Right now, somewhere, someone is writing code meant to replace you in your job. They don’t hate you. (well… they might) This is just the way of things…. and the sooner you realize you are basically an inefficient, time-wasting meat sack with a heartbeat the better off you’ll be.

This machine is guaranteed to be way better at your job than you. No more coming in late,  no more smoke breaks. No more sniffing glue or blow off the toilet seat during lunch. No more browsing Pornhub or tweaking your manufactured Instagram life during office hours. In fact, lets be honest, if you weren’t around the company would probably save A LOT of money. And the work would actually get done! Why wouldn’t they want to replace you with a machine? I suppose if you were REALLY good looking they might keep you around. But ugly people are screwed, efficiency all the way.

Lately I’ve been endearing myself to the other parents in the toddler birthday scene. ‘Hopefully you’re not planning on steering your son or daughter to take up medicine?’ I mention offhandedly. This makes the other adults clustered in the defensive bulwark shift uncomfortably and avoid eye contact. They sense Jo is about to launch into a soliloquy but none of them want to be the one to set him off on his tirade.

Backyard bbq.jpg

‘It’s like wanting your child to become an alchemist. You’re being an irresponsible parent’, I continue, ‘in the future all surgery will be done by robots. Insanely more accurate than your inefficient son or daughter with their shaky hands and opioid addiction problems’. ‘Medicine as we know it will no longer exist. We will still need plumbers though. And probably electricians. Infinitely better career choices in my opinion’. (I channel my inner Mike Rowe here)

Going forward I think we have two survival choices. (There may be more, but at the moment my binary brain can only think of two) You can turn yourself into a highly specialized freelancer or you can become an entrepreneur. Neither of these can (as far as I can tell) be easily or cheaply replicated by a machine. And there should (theoretically) always be a demand for both.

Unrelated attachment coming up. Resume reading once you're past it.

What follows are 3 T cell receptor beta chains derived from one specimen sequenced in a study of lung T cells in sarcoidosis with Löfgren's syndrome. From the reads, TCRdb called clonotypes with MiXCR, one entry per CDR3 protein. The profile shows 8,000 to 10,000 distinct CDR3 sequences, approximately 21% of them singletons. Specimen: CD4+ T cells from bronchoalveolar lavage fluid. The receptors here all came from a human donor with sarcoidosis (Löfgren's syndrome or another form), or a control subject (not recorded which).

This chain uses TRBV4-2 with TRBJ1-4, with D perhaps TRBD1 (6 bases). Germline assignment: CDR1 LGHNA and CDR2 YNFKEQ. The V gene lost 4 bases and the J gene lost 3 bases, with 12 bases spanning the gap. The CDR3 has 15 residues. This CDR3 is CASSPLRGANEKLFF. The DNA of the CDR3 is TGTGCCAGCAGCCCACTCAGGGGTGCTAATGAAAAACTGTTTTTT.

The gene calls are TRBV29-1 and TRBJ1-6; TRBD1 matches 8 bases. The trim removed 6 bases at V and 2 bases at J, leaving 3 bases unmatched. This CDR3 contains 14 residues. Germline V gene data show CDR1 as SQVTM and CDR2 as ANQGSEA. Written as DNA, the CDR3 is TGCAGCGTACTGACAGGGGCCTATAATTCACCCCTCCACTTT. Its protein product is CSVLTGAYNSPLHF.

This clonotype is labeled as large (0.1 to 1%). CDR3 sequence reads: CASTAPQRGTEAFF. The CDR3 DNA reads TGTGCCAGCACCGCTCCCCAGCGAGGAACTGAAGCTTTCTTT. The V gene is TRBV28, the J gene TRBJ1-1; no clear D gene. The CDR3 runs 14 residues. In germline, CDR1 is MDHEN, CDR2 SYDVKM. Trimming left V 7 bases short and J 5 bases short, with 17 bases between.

Or you can make so much money now that you won’t have to worry about the future. That is also an option.

I’m making the assumption that the machines don’t rise up and kill us all first. After all how many programmers do you think there are right now, sitting in their y-fronts drinking Red bull and mucking about with AI. One of them is sure to get it right one these days. Nevermind the terrorists! We should be rounding up the programmers!

If we act now we can…

  1. Stop the technological advance and save millions of jobs.
  2. Stop the unemployed starving masses rising up and murdering the all the 2%ers.
  3. Preserve the status quo. (it seems pretty okay at the moment imo)
  4. and… Potentially save humanity

Now we just have to debate whether humanity is worth saving…

 

 

 

levelup

This post is just one of many collated under the auspicious (or perhaps suspicious) quasi-ideological and deeply idiosyncratic category of Fundamental Joey-ism(tm). All rights reserved. All wrongs and green, wobbly things sent back. Find more…

HERE